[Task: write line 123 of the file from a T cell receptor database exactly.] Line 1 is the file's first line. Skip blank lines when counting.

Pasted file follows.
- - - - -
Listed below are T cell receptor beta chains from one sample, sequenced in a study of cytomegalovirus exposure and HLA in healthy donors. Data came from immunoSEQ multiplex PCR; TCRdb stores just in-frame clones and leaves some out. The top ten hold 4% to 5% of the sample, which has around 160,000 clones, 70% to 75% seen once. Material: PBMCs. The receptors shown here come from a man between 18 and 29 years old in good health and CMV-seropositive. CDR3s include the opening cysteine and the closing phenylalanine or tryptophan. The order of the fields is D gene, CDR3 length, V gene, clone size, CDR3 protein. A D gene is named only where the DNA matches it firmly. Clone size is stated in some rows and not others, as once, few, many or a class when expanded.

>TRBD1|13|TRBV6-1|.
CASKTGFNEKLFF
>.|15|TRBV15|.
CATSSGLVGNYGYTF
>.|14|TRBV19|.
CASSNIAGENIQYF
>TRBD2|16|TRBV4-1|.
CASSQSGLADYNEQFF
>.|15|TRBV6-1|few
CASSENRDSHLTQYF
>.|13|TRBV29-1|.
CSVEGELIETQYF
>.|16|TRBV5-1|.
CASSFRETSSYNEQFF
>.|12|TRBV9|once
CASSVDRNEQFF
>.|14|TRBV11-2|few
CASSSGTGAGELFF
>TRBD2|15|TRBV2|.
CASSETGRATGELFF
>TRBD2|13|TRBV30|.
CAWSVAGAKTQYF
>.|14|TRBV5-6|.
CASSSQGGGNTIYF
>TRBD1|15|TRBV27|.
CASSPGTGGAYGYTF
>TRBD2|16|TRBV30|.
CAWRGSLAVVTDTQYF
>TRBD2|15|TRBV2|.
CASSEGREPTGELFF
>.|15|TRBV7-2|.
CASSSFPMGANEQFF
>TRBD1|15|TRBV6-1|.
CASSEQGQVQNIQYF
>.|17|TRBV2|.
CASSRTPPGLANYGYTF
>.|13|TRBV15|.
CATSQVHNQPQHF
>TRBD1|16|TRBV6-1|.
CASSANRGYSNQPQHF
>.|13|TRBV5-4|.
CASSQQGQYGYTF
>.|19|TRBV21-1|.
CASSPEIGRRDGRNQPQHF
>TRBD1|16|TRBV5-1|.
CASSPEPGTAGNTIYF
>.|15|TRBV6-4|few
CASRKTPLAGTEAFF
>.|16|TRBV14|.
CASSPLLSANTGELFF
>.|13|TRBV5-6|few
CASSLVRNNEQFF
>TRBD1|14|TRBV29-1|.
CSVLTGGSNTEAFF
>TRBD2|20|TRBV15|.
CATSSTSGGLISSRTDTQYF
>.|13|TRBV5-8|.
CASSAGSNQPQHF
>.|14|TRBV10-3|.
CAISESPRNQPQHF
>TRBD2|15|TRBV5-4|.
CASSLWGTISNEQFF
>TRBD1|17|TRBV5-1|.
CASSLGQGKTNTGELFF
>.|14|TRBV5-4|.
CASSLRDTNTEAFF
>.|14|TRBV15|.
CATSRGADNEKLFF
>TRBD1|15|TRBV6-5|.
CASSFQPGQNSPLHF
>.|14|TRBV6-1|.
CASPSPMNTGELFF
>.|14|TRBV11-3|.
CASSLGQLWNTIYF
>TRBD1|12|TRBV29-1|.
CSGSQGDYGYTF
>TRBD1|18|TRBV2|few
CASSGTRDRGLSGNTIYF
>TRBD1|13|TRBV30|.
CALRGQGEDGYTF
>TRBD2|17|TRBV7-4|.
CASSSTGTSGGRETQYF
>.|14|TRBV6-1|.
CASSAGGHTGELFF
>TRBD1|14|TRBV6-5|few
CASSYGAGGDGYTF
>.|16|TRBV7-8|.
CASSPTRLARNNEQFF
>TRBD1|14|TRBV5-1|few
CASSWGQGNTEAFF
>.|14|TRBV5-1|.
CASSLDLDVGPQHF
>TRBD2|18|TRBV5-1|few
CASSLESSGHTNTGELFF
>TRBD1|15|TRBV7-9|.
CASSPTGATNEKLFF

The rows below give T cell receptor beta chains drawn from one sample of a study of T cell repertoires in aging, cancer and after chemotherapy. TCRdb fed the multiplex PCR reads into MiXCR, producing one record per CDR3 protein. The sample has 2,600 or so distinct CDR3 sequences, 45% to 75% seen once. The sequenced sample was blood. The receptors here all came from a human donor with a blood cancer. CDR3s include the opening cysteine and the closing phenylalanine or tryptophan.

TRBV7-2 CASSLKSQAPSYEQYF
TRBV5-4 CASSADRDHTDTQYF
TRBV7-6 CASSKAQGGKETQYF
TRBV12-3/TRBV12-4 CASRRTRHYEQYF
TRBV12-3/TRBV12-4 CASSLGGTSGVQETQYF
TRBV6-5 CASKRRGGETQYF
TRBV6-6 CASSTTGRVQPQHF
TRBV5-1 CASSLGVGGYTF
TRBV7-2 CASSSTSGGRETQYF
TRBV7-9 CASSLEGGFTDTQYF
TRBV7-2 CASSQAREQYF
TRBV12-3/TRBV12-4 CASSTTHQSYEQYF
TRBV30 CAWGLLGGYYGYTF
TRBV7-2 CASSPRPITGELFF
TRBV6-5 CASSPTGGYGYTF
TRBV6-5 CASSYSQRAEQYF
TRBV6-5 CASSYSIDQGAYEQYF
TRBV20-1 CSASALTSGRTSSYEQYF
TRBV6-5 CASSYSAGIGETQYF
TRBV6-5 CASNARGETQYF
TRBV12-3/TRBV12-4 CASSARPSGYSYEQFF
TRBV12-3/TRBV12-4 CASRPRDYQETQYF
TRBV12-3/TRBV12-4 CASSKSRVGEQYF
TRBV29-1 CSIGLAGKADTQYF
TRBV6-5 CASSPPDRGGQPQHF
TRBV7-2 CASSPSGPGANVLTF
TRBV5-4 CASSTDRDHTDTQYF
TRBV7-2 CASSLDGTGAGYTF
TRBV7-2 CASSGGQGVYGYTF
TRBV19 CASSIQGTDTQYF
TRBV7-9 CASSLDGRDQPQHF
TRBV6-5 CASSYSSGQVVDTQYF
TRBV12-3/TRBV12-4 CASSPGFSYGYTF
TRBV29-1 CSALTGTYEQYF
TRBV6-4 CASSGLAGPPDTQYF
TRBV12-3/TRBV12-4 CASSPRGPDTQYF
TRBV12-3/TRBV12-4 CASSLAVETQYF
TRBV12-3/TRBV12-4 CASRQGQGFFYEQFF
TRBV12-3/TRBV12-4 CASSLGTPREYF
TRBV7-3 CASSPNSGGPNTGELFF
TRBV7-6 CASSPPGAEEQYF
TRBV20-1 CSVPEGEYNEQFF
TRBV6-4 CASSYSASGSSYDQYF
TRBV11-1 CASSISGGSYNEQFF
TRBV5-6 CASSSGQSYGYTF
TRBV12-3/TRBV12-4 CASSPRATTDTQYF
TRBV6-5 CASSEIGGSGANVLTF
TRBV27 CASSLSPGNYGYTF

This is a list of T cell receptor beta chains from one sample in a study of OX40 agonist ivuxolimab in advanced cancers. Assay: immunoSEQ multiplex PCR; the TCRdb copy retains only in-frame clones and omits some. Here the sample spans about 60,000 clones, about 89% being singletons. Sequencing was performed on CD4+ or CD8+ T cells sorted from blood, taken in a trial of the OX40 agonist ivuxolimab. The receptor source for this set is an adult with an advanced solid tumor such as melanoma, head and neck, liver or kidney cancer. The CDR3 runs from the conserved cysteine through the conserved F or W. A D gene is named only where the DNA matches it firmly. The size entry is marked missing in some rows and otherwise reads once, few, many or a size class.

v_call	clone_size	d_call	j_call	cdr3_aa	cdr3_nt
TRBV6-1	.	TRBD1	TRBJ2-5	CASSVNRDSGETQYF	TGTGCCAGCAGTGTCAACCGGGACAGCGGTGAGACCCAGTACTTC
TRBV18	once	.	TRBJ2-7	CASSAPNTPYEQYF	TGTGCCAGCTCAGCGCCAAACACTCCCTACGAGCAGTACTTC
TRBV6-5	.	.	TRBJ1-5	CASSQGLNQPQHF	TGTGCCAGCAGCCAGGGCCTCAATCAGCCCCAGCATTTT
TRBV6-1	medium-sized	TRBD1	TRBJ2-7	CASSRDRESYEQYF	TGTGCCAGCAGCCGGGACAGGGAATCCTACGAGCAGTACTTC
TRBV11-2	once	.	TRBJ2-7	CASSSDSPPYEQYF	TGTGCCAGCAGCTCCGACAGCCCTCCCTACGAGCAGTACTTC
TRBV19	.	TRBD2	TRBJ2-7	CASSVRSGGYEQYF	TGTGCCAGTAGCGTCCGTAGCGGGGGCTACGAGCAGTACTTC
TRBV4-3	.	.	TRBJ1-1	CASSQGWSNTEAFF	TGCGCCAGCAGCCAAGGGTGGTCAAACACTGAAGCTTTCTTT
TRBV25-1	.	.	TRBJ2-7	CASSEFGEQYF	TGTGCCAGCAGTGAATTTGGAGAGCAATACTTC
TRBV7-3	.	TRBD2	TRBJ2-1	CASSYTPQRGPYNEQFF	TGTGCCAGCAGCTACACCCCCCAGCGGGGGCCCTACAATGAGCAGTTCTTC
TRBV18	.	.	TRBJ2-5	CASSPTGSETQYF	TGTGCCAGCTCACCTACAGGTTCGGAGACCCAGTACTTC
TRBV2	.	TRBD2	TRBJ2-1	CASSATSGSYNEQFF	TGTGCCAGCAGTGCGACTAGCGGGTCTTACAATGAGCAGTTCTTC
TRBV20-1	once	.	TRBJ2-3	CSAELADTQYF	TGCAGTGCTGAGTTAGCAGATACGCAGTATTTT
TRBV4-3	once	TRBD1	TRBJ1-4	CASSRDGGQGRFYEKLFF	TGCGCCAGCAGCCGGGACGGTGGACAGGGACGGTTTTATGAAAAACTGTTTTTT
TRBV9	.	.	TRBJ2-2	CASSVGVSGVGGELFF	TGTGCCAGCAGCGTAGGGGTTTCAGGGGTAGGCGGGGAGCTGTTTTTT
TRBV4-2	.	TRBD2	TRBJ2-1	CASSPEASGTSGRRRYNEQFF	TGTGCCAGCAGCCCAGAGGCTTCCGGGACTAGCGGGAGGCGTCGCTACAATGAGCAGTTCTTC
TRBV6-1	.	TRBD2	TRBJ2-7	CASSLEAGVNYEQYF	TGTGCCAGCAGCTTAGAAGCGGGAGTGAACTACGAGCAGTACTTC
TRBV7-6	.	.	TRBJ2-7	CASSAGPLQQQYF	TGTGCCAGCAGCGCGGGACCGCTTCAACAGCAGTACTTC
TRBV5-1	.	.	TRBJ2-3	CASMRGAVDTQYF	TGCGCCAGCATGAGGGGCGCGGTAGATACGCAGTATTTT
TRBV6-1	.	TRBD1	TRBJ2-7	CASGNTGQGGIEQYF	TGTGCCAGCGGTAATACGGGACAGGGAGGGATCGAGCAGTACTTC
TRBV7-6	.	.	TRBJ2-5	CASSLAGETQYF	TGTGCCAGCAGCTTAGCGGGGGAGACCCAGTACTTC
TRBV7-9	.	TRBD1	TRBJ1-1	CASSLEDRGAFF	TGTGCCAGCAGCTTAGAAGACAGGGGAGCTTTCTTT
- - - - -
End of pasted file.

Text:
TRBV6-5 CASSPPDRGGQPQHF